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Jaish al-Islam allegedly executes 10 IS fighters in video

Jaish al-Islam condemns Islamic State as 'dogs of hell' in propaganda video
A still from the JAI video shows IS fighters on their knees prior to execution (YouTube/القصاص من الخوارج)

One of Syria’s leading opposition groups has released a video of a mass execution of captured Islamic State fighters.

Jaish al-Islam (JAI), a major opposition groups primarily based in the Ghouta region of Damascus, released the video on Wednesday in which a group of 10 prisoners, purportedly from IS, are made to go down on their knees in the road and shot in the back of the head.

In the video, JAI fighters condemn IS as "dogs of hell" and "Khawarij," referring to the Muslim rebels who refused to follow either Ali or Aisha after the death of Muhammad.

"The most serious calamity of jihad today is a group of people who grow at a time of division among Muslims," says one fighter, standing over a kneeling prisoner.

"This group claimed to be the mother state and made takfir on other Muslims, shed their blood and looted their properties and dignities.

"They supported the enemy Shia and Nusayris, worsening the ordeal of Muslims by corrupting their religion and livelihood and killing the jihadi leaders who did their best to help our stricken nation."

The video also claims that after “investigations” it was discovered that “four senior ISIS commanders held a confidential meeting with four other high-ranking officers of the Syrian intelligence in Damascus”.

Many opponents of the Assad government in Syria have claimed that there is cooperation - both tacit and direct - between the Syrian army and IS.

Though Jaish al-Islam are regarded as being less extreme than IS, a number of statements made by the group’s leaders have been interpreted as sectarian.

In a video released in 2013, JAI leader Zahran Alloush warned that JAI will “wash the filth of the Rafida and the Rafidia [Shia] from Sham, they will wash it forever, if Allah wills it, until they cleanse Bilad al-Sham from the filth of the Majous [polytheists] who have fought the religion of Allah.”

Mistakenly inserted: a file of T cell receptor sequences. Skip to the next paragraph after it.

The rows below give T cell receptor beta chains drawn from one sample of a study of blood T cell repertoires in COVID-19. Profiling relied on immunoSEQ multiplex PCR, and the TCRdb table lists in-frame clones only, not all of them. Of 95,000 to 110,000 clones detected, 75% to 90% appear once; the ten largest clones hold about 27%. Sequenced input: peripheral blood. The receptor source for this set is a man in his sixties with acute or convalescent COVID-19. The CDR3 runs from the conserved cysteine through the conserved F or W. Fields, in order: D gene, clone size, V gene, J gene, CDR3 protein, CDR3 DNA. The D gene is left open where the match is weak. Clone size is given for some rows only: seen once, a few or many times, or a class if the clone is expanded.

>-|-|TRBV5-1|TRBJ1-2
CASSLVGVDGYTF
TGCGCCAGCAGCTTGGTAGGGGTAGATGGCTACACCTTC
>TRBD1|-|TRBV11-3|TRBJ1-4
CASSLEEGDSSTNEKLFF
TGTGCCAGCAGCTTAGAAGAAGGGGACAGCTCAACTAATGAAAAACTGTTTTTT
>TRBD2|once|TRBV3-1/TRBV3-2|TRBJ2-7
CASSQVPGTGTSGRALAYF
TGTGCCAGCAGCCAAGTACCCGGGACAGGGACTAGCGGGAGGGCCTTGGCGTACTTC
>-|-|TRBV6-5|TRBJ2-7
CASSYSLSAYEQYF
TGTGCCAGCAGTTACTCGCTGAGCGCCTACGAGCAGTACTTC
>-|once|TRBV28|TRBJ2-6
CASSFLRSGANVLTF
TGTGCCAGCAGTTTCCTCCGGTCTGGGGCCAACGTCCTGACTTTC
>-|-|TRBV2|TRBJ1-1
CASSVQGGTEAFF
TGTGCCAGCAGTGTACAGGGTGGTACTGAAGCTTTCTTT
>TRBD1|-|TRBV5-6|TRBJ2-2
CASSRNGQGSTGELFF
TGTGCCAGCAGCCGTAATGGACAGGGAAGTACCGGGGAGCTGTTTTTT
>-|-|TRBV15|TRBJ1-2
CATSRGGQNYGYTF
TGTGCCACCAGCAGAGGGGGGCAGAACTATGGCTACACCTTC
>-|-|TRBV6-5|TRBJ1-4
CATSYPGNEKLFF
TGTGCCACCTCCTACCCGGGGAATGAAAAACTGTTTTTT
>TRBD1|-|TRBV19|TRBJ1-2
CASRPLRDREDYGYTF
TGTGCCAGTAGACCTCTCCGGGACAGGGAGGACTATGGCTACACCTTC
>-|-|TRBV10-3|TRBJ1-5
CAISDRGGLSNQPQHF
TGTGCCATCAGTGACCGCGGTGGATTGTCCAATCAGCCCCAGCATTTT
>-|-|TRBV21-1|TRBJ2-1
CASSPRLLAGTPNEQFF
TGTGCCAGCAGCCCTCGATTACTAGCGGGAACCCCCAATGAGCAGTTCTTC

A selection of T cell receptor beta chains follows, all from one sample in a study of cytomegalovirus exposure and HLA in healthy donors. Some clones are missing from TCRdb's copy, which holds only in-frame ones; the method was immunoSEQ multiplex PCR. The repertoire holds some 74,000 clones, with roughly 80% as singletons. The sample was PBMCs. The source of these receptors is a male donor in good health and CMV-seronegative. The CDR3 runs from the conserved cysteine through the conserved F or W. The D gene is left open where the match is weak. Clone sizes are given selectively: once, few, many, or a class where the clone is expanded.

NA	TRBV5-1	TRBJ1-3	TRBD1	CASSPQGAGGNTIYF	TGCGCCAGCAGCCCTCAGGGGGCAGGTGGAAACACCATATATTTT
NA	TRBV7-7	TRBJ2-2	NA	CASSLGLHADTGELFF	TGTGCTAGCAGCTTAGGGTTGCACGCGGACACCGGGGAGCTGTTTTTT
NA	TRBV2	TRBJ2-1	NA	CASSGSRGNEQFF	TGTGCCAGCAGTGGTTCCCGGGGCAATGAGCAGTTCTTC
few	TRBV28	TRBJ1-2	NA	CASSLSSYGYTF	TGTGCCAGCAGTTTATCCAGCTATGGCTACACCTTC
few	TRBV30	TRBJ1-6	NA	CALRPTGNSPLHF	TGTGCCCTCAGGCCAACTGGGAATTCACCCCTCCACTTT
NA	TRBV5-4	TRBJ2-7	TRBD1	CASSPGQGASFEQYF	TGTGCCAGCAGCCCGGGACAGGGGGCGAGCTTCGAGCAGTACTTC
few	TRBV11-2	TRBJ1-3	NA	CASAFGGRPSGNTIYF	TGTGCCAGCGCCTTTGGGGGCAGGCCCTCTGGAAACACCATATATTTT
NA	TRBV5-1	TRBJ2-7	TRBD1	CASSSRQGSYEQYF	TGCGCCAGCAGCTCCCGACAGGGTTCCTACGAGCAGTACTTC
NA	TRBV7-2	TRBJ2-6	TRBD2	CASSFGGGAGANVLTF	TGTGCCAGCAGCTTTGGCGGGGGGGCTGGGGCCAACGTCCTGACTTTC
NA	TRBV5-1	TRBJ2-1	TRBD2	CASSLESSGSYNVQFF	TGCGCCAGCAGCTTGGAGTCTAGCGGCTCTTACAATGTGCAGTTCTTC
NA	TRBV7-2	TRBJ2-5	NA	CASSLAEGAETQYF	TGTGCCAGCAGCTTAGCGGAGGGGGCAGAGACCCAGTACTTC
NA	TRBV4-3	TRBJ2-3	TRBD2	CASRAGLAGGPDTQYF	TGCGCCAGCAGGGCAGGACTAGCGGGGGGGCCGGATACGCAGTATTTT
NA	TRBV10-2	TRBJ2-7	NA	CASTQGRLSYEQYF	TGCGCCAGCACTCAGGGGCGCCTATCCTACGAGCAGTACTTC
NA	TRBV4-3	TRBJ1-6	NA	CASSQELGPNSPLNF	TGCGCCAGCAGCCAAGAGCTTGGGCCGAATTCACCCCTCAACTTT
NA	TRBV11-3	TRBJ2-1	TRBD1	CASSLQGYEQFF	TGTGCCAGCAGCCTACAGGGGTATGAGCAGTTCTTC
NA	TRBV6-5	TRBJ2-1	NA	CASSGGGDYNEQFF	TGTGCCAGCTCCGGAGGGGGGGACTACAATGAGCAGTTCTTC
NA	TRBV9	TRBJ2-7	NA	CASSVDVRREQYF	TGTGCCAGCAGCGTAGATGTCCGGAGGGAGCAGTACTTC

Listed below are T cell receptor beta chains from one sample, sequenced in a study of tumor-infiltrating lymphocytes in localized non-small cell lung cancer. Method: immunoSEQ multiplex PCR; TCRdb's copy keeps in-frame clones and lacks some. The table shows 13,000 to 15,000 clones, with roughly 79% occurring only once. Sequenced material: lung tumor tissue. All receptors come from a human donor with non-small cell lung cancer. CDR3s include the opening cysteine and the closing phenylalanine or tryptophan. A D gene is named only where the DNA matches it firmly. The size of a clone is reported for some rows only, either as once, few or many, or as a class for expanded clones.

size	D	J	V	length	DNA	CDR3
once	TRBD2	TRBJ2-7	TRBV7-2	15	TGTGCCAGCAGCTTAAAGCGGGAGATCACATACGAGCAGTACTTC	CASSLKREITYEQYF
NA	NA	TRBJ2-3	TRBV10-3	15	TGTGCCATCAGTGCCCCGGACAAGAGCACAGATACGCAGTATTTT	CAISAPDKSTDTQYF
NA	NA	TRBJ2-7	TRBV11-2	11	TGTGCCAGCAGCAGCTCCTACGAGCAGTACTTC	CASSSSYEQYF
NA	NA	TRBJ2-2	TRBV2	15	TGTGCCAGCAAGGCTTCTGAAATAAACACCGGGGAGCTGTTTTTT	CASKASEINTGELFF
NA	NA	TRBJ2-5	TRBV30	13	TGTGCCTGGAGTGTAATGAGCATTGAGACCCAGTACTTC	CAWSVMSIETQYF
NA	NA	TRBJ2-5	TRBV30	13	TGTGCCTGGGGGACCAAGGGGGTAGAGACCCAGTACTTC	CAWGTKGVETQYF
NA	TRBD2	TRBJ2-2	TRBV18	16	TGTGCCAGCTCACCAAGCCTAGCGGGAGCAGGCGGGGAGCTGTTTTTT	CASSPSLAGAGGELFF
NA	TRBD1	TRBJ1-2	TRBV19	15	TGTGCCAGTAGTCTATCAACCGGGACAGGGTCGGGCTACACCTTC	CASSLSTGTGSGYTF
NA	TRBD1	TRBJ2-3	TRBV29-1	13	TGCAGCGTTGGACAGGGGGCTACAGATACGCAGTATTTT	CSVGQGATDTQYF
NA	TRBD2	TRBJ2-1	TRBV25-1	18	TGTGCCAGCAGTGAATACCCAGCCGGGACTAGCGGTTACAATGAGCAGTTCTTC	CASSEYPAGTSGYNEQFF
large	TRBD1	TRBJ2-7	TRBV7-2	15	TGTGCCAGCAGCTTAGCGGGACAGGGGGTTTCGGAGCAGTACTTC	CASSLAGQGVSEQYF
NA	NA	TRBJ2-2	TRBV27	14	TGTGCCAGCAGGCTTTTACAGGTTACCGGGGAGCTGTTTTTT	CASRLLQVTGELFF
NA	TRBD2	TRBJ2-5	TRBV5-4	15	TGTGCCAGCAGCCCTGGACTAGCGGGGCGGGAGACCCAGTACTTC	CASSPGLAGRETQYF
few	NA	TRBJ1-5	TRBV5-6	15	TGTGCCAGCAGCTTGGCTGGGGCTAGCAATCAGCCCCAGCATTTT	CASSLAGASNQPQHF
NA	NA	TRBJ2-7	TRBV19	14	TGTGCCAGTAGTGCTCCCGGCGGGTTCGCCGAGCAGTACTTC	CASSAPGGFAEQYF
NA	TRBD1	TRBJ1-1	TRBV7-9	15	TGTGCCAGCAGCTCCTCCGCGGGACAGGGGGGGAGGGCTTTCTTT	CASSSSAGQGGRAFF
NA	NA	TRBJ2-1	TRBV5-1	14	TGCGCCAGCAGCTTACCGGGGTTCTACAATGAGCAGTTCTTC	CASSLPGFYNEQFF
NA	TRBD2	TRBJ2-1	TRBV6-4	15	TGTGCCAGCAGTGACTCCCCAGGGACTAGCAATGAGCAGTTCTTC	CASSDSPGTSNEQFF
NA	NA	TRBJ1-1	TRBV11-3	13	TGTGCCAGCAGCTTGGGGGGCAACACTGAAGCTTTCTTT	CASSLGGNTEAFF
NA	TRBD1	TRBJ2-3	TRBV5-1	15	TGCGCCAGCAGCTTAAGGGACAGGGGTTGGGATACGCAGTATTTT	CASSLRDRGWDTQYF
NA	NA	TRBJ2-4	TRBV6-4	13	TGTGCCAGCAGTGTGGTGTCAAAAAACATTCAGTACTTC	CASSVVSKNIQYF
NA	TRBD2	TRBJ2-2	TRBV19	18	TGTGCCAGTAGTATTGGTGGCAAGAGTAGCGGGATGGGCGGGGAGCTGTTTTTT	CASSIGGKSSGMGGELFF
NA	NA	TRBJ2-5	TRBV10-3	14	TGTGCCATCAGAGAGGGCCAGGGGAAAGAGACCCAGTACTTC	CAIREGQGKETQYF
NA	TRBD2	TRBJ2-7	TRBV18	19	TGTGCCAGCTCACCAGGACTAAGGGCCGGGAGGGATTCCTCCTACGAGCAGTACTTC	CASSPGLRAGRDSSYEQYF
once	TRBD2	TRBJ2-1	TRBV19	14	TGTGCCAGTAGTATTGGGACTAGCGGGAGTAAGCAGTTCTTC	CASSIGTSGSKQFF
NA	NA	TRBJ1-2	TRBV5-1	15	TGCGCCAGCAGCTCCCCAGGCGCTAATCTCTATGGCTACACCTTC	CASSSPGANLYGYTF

In December 2013, the group was accused of committing a “massacre” of a number of Druze and Alawites in the central Syrian city of Adra.

However, there have been attempts by the group more recently to profess a commitment to pluralism in the country.

“We don't mean that all Syrian society must be from one religion or one type of people, this is impossible,” said JAI spokesperson Abdurrahman Saleh, speaking to Middle East Eye.

“For thousands of years all of these groups of people living in Syria and the Middle East in general, they have co-existed peacefully, so we don't want to change the demographic or social or religious formula of this society.”

In an interview with McClatchy newspaper in May, Alloush also seemed to backtrack on his earlier comments, referring to the Alawites as "part of the Syrian people".

Since its rise to power in Syria following the beginning of the country's civil war in 2011, IS has come into conflict with many other opposition groups, who resented its claim to authority over the Muslim world and its violent authoritarian tendencies.

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